Pope Francis Stresses Anti-Populist Message in Trip to Lithuania

Pope Francis gives a speech at the Presidential Palace in Vilnius during a welcoming ceremony, on September 22, 2018. - Pope Francis kicks off a Baltic tour in Catholic Lithuania on September 22, 2018 where he is expected to honour victims of the region's Nazi and Soviet occupations as the …
VINCENZO PINTO/AFP/Getty Images

Pope Francis reiterated his anti-populist message in an address to Lithuanian authorities Saturday, suggesting that Lithuania’s greatness comes from its ability to accept and integrate immigrants.

Throughout its history, “Lithuania was able to shelter, receive and accept peoples of various ethnic groups and religions,” Francis said in his address. “All found a place to live in this land – Lithuanians, Tartars, Poles, Russians, Belarusians, Ukrainians, Armenians, Germans.”

“Catholics, Orthodox, Protestants, Old Catholics, Muslims, Jews – lived together in peace until the arrival of totalitarian ideologies that, by sowing violence and lack of trust, undermined its ability to accept and harmonize differences,” he said.

Lithuania’s welcoming spirit must spread to the rest of Europe, the pope proposed, which is threatened by a populist spirit that places a premium on national security.

Francis said:

If we look at the world scene in our time, more and more voices are sowing division and confrontation – often by exploiting insecurity or situations of conflict – and proclaiming that the only way possible to guarantee security and the continued existence of a culture is to try to eliminate, cancel or expel others.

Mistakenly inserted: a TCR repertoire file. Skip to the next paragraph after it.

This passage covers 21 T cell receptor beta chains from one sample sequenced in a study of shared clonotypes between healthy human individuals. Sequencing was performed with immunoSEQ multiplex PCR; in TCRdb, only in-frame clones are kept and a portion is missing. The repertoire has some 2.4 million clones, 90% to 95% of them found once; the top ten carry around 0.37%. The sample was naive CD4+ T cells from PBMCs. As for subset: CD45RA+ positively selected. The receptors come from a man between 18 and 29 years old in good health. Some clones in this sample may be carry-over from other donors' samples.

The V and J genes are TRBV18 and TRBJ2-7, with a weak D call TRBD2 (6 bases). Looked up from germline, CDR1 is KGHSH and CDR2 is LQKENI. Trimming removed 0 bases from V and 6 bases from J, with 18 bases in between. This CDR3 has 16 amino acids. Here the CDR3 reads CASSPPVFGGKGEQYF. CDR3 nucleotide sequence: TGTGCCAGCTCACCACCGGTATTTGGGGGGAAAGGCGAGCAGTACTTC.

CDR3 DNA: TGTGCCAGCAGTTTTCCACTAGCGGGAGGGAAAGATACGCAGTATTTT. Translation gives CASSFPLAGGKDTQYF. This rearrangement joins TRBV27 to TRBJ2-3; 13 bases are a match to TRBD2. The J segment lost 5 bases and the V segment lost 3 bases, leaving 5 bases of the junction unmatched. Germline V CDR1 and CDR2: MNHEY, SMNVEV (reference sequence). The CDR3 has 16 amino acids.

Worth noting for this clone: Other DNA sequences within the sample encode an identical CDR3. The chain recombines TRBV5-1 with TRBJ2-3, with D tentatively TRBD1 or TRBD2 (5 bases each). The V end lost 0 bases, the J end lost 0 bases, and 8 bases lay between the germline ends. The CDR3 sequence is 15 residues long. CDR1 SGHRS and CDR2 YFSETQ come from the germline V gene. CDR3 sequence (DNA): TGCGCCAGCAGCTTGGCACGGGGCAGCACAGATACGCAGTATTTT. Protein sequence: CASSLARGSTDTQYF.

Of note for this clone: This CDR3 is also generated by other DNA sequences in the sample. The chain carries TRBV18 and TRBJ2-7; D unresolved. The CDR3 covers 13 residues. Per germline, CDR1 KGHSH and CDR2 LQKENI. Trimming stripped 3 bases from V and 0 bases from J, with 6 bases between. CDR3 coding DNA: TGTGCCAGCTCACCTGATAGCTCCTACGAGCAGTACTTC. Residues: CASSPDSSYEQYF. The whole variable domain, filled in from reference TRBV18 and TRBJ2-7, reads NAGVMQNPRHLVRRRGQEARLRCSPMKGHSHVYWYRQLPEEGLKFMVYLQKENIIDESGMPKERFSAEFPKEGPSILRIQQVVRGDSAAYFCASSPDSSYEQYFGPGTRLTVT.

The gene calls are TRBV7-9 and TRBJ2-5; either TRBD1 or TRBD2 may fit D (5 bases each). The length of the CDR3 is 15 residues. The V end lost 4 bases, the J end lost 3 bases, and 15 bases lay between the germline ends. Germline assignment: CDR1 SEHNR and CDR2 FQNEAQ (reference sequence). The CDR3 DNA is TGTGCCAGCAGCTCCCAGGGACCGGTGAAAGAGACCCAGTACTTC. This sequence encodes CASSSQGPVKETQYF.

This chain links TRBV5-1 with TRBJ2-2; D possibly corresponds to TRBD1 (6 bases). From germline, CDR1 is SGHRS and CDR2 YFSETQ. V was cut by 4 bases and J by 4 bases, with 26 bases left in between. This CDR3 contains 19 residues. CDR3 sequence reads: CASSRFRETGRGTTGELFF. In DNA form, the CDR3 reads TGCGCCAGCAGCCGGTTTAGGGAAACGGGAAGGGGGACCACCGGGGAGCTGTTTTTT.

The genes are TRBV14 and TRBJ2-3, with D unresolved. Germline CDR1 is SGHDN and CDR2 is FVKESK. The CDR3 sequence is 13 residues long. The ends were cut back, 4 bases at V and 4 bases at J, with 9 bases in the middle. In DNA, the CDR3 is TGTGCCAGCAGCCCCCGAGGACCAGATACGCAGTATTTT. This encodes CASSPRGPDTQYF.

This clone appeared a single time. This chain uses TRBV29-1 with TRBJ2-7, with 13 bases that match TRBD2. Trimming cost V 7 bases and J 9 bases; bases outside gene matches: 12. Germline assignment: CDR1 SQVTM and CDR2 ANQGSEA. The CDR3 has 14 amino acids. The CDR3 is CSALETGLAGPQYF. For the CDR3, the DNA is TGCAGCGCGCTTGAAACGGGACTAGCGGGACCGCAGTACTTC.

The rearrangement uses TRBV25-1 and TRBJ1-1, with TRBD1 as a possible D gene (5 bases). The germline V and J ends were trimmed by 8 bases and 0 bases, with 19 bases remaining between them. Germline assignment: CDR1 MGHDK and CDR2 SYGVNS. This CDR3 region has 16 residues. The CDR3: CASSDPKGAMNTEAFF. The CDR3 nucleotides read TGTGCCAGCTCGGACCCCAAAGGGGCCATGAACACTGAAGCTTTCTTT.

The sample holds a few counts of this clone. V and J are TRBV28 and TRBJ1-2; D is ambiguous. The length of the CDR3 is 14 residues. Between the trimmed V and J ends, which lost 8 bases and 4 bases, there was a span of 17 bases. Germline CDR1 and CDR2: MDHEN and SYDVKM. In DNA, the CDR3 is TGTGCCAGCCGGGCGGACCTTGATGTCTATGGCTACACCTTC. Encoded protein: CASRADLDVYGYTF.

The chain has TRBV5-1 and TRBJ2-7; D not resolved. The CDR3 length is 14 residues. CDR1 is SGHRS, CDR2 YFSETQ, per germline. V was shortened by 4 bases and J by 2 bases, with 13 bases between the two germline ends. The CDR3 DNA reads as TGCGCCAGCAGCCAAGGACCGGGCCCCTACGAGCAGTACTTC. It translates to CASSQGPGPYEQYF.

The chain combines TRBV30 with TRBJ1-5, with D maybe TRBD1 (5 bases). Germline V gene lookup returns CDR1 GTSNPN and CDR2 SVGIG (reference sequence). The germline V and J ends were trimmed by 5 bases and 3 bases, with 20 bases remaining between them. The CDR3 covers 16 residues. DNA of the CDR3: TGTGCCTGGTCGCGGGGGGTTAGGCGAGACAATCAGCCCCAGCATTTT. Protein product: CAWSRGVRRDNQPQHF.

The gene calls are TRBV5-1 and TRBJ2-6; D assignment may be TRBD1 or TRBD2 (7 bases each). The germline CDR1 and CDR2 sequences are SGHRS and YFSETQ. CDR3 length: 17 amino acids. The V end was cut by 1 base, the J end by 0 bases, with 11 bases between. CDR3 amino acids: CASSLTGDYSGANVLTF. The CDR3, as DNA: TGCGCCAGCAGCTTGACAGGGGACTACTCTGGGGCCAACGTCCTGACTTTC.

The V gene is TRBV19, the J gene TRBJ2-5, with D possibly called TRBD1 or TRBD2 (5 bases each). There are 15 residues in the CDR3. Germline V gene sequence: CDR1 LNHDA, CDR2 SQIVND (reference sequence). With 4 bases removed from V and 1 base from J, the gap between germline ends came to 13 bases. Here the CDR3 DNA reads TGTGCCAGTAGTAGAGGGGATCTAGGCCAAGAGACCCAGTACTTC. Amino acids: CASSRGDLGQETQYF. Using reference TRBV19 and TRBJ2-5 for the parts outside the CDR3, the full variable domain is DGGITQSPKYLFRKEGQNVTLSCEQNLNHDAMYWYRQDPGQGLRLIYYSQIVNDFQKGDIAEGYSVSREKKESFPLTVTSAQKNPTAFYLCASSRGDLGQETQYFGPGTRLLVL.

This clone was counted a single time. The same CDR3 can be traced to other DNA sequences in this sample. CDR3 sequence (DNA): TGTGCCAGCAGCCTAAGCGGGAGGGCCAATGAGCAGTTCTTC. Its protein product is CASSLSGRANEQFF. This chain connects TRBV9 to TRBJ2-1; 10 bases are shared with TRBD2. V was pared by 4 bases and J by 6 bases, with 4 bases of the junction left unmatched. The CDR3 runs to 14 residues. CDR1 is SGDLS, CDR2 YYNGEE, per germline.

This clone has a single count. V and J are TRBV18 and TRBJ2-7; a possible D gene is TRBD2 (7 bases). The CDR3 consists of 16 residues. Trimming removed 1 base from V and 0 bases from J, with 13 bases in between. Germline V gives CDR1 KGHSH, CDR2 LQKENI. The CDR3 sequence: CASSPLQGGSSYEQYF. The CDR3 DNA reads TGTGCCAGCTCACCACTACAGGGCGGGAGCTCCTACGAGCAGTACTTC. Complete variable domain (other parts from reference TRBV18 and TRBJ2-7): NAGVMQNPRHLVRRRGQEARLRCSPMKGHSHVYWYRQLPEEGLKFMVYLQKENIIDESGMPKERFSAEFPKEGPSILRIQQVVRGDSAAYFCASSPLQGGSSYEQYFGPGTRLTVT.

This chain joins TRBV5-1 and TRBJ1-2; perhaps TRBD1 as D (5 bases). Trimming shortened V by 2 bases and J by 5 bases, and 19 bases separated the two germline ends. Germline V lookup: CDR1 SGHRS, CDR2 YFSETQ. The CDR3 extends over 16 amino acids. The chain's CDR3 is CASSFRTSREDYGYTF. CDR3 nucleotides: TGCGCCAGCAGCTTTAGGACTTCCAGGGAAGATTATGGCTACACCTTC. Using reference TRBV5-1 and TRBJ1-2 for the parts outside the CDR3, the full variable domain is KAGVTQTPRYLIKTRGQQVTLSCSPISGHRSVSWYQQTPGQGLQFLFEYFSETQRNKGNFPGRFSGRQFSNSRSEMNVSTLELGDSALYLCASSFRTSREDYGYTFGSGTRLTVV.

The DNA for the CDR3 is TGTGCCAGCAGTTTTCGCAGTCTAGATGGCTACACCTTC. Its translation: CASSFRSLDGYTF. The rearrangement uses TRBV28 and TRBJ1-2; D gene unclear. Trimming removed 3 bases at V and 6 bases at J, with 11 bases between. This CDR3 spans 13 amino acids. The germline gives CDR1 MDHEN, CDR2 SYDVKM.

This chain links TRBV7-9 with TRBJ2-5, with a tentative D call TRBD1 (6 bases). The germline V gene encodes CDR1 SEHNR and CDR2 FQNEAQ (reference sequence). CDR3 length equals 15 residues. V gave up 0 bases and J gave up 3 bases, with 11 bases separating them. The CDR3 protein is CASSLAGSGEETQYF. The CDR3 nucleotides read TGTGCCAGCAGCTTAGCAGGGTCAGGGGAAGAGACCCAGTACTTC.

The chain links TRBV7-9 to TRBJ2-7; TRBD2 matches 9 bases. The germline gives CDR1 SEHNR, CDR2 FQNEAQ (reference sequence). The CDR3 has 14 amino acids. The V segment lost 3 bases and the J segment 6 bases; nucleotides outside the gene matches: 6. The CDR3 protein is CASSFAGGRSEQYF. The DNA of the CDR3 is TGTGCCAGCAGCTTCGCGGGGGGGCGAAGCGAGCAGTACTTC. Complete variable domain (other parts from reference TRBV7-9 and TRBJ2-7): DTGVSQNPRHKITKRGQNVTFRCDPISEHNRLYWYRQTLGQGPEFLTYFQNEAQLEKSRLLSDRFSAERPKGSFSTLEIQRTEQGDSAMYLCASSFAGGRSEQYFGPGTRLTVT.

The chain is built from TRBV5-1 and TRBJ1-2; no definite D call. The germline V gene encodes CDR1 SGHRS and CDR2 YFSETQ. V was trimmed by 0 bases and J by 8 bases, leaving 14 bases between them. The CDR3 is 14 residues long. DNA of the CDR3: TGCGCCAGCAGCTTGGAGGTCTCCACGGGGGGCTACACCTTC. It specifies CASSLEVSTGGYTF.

Lithuania’s history of welcoming others makes it especially suited to teach others and become “a bridge between Eastern and Western Europe,” he said. “This is the fruit of a mature history, which you as a people can offer to the international community and to the European Community in particular.”

The pope also suggested that efforts to reassert national sovereignty—which can be seen in countries like Poland, Hungary, and Italy—are reminiscent of the totalitarianism of the past century.

“You have suffered ‘in the flesh’ those efforts to impose a single model that would annul differences under the pretence of believing that the privileges of a few are more important than the dignity of others or the common good,” he said.

On Thursday, Pope Francis addressed a Vatican conference that sought to tie “populist nationalism” to racism and xenophobia as part of an ongoing campaign to encourage immigration.

Some politicians “yield to the temptation to exploit the fears or the objective difficulties of some groups,” Francis said in his prepared closing address at the “World Conference on Xenophobia, Racism and Populist Nationalism in the Context of World Migration,” adding that these politicians “make illusory promises for short-sighted electoral interests.”

In his address, Francis said that dangerous fears of outsiders are being stoked by unscrupulous political and economic players.

These players sow “feelings of suspicion, fear, contempt and even hatred towards individuals or groups judged different by reason of their ethnic, national or religious affiliation,” the pope said.

In his words, the pontiff seemed to suggest that the only reason citizens and political leaders would oppose mass migration is out of an irrational hatred of foreigners.

Last September, the pope kicked off a two-year Vatican campaign with the stated goal of provoking a “shift in thinking” on immigration, allaying fears, and encouraging an openness to migrants. According to the pope, populism is “not the answer” to Europe’s migrant crisis because it favors national security and an end to illegal immigration.

A rejection of mass migration, on the other hand, is fueled by selfishness and “populist rhetoric,” Francis has said.

A true change of heart is needed because the rejection of migrants is “rooted ultimately in self-centeredness and amplified by populist rhetoric,” he told visitors to the Vatican in 2017.

To combat this trend, we must “overcome indifference” and “counter fears with a generous approach of welcoming those who knock at our doors,” he said.

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